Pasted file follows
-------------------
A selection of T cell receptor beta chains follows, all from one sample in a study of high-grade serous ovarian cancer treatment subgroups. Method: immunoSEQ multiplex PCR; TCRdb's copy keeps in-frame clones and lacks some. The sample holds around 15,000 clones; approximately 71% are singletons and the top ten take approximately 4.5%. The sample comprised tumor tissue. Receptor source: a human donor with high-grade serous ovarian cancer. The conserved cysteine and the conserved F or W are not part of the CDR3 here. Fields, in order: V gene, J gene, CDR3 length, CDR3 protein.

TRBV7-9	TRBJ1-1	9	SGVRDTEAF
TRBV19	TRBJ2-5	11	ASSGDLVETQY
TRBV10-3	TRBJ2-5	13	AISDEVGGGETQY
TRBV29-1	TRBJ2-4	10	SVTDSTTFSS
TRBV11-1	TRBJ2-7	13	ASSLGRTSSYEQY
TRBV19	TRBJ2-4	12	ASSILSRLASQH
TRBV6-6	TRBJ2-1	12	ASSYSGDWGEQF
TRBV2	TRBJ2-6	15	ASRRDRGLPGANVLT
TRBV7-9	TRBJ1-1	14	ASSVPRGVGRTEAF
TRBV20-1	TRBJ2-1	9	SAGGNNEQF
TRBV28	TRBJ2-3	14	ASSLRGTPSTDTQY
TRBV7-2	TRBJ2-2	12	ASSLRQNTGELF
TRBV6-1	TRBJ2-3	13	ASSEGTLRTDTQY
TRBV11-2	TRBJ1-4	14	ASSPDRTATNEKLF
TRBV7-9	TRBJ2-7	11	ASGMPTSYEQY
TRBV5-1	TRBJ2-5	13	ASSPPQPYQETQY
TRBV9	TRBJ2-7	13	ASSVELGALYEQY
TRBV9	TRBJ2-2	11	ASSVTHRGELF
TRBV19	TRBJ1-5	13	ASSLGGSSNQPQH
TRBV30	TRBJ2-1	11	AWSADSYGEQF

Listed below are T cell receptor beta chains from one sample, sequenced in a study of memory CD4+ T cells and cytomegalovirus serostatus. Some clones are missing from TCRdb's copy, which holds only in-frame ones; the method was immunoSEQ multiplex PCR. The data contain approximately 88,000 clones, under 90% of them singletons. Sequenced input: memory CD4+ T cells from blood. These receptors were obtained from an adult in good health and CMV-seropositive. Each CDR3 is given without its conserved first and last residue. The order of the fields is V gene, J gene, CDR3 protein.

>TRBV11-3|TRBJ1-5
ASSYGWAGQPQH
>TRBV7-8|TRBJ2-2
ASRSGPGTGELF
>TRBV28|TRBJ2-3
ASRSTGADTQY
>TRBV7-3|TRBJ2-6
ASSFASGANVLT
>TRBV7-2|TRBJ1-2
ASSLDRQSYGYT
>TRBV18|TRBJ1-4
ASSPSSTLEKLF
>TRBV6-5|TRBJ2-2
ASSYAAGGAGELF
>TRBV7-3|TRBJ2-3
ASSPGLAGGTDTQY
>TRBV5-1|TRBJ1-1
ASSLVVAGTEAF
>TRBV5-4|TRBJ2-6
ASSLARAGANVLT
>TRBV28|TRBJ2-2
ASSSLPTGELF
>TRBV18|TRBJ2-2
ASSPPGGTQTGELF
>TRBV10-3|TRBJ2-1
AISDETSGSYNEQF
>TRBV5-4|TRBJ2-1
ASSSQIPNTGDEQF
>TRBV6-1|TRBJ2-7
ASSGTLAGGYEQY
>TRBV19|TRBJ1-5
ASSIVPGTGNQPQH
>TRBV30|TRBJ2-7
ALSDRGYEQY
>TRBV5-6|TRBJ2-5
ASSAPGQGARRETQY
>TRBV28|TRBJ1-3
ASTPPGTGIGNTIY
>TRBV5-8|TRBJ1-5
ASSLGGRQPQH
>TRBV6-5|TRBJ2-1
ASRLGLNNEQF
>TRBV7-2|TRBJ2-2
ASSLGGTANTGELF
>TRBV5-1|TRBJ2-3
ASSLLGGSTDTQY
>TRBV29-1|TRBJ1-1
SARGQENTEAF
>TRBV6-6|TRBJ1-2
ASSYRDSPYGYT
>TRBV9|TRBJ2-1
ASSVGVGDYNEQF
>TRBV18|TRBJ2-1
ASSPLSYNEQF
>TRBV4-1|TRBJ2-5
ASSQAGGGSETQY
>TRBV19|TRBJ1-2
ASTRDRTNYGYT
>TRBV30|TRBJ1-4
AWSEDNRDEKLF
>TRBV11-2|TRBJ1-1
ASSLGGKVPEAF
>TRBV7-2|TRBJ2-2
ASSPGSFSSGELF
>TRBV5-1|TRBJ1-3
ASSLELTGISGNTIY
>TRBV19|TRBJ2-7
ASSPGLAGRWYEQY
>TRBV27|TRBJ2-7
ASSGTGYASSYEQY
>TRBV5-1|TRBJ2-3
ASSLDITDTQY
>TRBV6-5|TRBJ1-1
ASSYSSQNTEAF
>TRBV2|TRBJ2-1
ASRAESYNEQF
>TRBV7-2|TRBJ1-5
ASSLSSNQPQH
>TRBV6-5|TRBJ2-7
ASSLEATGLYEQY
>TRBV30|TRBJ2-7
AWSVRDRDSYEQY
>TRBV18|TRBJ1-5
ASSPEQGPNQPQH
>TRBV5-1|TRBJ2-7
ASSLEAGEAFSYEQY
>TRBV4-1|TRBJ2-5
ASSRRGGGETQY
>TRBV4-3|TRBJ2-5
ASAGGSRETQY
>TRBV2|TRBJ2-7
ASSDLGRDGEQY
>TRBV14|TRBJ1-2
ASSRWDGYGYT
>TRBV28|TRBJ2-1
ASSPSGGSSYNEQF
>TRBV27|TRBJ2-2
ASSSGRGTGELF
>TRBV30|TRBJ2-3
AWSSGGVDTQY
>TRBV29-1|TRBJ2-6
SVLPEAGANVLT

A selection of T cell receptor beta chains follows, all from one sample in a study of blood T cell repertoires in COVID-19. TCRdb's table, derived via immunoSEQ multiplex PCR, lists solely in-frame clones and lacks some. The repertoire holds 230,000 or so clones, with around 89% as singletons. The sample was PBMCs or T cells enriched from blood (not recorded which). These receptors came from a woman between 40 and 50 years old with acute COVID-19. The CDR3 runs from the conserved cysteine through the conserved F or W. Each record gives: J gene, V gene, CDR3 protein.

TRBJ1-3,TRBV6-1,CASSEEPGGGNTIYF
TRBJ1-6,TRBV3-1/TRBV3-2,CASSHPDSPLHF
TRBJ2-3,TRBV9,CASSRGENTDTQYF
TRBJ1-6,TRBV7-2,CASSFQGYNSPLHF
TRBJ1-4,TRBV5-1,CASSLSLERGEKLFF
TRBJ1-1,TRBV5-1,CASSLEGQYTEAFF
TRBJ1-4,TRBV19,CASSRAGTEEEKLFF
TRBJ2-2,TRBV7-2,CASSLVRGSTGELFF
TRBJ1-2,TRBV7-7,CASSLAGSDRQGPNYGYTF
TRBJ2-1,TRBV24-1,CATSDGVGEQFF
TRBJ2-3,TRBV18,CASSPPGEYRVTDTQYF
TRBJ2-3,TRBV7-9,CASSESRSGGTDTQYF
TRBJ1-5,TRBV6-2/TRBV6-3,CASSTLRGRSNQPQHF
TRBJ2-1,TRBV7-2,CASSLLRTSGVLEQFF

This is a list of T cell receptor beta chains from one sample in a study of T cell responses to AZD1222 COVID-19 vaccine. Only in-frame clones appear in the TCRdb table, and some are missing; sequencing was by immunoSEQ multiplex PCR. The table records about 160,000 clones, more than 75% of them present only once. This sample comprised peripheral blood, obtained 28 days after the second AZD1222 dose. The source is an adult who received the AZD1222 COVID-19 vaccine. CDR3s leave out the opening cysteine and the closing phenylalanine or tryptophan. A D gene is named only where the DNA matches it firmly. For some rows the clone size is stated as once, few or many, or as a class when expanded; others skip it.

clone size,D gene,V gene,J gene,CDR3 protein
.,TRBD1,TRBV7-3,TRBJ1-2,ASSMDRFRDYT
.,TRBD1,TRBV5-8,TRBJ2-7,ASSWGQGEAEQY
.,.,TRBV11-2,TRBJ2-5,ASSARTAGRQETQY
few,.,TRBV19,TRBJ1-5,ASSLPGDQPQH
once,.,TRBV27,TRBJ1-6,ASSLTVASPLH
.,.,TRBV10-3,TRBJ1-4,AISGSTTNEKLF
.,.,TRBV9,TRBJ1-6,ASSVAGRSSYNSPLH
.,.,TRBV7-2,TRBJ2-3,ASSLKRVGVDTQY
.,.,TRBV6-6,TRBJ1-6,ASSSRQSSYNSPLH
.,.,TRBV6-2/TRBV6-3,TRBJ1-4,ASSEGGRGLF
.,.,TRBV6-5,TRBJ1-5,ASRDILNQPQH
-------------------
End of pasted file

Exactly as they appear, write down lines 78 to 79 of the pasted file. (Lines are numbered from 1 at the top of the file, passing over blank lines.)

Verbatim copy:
ASSQAGGGSETQY
>TRBV19|TRBJ1-2